WE'VE WATCHED OVER the course of the past six months as NVIDIA has reaped enormous publicity benefits by resurrecting the SLI multi-GPU graphics capability that it inherited from 3dfx, and we've wondered when ATI would join the fray. The folks at ATI have been talking about their own multi-card graphics capability for what seems like ages, and today, they're finally taking the wraps off of their solution: ATI CrossFire.
The CrossFire platform is similar to NVIDIA's SLI, but it's distinctive in some intriguing ways. CrossFire does allow for the teaming of a pair of PCI Express video cards to increase graphics rendering capacity, but it doesn't rely on a bridge between the two cards. Instead, CrossFire requires that one of the two cards in a system be a special, CrossFire-capable unit that has a custom composting chip onboard designed by ATI. This chip, onboard the master graphics card, takes the image from the local Radeon VPU and mixes it with the image from the slave graphics card, which it receives over a DVI connection. The CrossFire card then outputs the composite image via its own DVI output (or to VGA via a converter).
ATI's CrossFire platform
ATI's Radeon VPUs have had the ability to combine images since the debut of the R300 chip, but this will be the first consumer-level implementation of the technology. CrossFire graphics cards will be able to work together several ways in order to produce a final image with higher performance than a single card. Those rendering modes are:
Supertiling This is the tiling mode built into the original R300 VPU and used by ATI partner Evans & Sutherland in its high-end visualization systems. The screen is split up into 32x32 tiles and the workload is distributed according to a checkerboard-style pattern, with one card taking what would be the black squares and the other the squares that would be red. Splitting up the workload in such relatively small tiles should result in a distribution of the load that's very close to an even split, and it should allow two cards to produce markedly higher fill rates and pixel shader throughputs than a single card. The vertex processing load will be duplicated on each card, however, so that a CrossFire system with supertiling won't likely achieve any higher geometry throughput than a single card. Supertiling will be the default CrossFire mode for all Direct3D applications, but will not work in OpenGL.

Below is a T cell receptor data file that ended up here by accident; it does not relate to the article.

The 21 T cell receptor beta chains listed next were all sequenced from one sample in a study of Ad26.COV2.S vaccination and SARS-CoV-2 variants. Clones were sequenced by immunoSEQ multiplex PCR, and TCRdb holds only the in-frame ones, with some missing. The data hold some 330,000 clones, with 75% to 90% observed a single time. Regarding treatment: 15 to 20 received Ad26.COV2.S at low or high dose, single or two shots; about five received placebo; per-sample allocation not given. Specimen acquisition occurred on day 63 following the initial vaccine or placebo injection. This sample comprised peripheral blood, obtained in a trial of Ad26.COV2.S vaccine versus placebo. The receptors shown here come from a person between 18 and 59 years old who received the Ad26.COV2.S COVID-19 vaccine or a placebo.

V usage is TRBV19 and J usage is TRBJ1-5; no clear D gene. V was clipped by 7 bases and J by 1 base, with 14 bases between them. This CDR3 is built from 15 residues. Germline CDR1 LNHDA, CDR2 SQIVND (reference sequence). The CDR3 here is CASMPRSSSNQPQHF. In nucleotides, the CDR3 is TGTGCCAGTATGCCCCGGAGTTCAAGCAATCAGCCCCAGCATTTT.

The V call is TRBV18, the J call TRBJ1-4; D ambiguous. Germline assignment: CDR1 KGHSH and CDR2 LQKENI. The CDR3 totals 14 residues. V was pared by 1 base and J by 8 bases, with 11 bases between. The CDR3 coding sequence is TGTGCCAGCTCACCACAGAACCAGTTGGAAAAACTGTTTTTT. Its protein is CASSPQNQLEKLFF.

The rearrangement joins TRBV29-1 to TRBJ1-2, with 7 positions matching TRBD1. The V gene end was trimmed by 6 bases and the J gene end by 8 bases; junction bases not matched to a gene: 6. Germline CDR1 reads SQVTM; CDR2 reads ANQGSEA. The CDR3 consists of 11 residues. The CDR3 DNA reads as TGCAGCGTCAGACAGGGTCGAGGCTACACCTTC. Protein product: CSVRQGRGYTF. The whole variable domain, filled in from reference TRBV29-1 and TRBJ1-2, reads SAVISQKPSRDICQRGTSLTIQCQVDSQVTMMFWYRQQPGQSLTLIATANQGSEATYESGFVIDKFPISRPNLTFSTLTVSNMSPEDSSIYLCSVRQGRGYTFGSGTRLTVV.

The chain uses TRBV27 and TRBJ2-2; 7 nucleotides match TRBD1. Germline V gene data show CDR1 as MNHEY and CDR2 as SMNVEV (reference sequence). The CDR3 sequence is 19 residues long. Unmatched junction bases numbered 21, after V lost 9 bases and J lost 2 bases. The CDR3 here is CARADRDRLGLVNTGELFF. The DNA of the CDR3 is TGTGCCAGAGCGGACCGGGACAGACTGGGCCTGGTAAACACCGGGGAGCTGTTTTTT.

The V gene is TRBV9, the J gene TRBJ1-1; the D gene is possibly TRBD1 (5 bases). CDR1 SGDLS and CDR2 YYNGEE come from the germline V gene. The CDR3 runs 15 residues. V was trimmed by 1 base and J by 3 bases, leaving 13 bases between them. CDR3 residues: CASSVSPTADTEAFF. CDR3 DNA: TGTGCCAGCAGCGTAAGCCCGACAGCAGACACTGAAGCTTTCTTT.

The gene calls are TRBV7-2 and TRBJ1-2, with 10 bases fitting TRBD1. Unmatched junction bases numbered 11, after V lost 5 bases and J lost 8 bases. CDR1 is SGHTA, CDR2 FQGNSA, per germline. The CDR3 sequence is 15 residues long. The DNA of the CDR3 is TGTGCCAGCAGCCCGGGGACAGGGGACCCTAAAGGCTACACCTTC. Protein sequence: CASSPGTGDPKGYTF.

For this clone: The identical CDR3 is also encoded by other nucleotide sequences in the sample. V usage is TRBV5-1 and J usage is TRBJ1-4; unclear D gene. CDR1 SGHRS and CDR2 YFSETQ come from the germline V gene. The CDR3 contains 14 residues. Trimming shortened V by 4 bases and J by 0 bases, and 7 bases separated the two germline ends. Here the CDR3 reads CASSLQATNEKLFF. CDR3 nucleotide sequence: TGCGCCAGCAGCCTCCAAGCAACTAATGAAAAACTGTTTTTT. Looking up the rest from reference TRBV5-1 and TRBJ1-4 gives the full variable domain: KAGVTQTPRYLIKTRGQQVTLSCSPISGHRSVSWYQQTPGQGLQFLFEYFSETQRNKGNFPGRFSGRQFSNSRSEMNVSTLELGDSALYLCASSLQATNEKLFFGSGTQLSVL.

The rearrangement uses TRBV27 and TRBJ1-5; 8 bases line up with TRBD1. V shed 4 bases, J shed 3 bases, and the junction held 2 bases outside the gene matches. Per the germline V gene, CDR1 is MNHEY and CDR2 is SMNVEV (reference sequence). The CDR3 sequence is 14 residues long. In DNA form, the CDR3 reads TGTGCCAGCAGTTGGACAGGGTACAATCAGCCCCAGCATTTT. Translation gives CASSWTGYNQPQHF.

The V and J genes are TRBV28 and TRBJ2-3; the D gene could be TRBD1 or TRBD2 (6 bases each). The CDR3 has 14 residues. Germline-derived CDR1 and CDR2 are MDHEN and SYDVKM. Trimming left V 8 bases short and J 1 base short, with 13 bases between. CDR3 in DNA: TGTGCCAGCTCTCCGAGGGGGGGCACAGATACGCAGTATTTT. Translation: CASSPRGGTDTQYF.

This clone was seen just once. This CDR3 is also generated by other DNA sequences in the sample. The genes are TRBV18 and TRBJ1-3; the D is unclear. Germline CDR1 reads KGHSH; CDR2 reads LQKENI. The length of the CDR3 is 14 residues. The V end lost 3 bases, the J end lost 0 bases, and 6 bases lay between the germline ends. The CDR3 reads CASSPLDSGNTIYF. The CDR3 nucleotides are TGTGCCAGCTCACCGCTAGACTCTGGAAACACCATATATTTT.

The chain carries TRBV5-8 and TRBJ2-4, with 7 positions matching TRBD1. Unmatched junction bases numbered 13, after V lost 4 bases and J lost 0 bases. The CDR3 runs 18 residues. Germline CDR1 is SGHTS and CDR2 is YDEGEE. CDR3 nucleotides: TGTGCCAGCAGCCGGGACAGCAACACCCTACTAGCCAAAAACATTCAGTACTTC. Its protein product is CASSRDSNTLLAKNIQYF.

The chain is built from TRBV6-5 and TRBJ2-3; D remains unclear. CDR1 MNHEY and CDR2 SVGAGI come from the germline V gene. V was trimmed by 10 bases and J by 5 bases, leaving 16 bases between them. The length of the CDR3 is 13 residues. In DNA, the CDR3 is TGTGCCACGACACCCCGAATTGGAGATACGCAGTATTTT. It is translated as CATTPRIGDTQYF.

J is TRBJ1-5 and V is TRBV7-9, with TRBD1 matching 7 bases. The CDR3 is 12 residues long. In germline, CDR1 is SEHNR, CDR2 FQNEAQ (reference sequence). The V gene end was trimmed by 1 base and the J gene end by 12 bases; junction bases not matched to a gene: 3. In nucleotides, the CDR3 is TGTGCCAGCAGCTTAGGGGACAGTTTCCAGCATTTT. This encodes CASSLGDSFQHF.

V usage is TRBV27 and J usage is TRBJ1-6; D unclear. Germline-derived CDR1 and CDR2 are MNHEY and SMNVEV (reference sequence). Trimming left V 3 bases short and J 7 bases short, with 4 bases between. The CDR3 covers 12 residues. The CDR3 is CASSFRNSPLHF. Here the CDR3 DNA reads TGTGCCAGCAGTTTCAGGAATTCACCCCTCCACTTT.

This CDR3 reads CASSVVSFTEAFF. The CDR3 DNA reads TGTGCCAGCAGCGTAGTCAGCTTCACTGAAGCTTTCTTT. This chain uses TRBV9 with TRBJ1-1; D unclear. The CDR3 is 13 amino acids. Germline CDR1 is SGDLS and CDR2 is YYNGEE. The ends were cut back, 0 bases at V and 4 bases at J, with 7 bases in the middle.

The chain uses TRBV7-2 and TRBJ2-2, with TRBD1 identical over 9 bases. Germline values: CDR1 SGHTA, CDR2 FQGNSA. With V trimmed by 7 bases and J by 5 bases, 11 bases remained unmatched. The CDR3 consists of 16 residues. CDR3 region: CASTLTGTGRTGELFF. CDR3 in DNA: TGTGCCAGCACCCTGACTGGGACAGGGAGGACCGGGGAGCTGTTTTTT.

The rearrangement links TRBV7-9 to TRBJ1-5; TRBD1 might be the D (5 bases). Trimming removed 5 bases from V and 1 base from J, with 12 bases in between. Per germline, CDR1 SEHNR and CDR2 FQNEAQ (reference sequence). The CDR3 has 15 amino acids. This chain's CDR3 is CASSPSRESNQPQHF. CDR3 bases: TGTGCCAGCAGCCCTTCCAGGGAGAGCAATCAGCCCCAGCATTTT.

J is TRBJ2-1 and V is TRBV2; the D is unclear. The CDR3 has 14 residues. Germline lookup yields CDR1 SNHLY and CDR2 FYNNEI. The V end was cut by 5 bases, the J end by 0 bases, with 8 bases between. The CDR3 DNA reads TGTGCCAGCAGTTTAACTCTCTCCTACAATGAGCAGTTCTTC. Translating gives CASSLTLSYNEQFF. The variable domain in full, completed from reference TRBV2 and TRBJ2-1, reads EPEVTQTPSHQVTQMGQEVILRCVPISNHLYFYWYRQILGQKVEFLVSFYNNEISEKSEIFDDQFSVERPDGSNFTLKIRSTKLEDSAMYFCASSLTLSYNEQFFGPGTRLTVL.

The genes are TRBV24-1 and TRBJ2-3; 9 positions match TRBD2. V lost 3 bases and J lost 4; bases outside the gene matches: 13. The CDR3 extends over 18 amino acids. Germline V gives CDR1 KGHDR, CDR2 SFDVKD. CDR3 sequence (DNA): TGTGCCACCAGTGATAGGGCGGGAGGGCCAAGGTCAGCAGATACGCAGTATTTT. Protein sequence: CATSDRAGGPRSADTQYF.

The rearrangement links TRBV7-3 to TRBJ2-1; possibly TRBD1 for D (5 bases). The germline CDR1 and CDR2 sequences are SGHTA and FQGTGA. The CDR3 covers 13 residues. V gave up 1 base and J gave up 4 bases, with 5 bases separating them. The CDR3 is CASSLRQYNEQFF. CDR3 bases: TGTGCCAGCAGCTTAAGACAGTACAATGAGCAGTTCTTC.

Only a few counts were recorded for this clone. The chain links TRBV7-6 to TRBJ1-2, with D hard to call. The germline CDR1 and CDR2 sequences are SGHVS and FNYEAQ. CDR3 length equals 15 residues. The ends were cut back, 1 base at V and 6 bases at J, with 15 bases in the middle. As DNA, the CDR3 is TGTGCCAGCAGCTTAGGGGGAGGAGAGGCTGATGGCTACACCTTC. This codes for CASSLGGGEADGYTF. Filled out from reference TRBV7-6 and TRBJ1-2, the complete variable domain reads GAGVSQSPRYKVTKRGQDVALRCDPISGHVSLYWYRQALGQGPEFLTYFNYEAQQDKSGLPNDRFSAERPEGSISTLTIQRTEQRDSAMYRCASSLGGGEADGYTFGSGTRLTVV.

Scissor mode This mode will be familiar from SLI, where NVIDIA calls it split-frame rendering. Scissor mode divides the screen horizontally, giving the top portion of the screen to card A and the bottom portion to card B. The exact proportion of the split is adjusted on the fly as workloads change. This will be CrossFire's default mode for OpenGL and will also work in Direct3D.
Alternate frame rendering This one, ATI reminds us, is the mode used by its previous multi-chip solutions, like the Rage Fury MAXX. Alternate frame rendering involves buffering a few frames ahead of what's being displayed onscreen, with the cards alternating drawing entire frames. AFR can be enabled on a CrossFire system via ATI's control panel. This mode distributes both fill rate and geometry loads evenly between the cards, allowing for better scaling. ATI says AFR should be an option for both OpenGL and Direct3D applications.
Super antialiasing Uniquely, CrossFire rigs may provide image quality benefits even in games where fill rate and geometry throughput isn't normally at a premium via its Super AA capability. Super AA comes courtesy of the CrossFire compositing chip, which can combine images with different sample patterns produced by the two cards. CrossFire AA offers several new antialiasing modes from 8X up to 14X. 8X and 12X AA modes double up on 4X and 6X multisampling, respectively. 10X and 14X AA modes, on the other hand, combine 2X supersampling with 8X and 12X multisampling, respectively.
After talking to ATI's Catalyst driver team, we learned that although CrossFire's Direct3D and OpenGL defaults allow it to accelerate any application, the drivers will also ship with application-specific profiles. These profiles generally use Alternate Frame Rendering, which apparently offers better performance than superTiling or scissor modes. However, AFR apparently can't be blindly enabled without the danger of causing display corruption or stability problems, so scissor and supertiling modes provide good fallback positions for games that lack AFR profiles.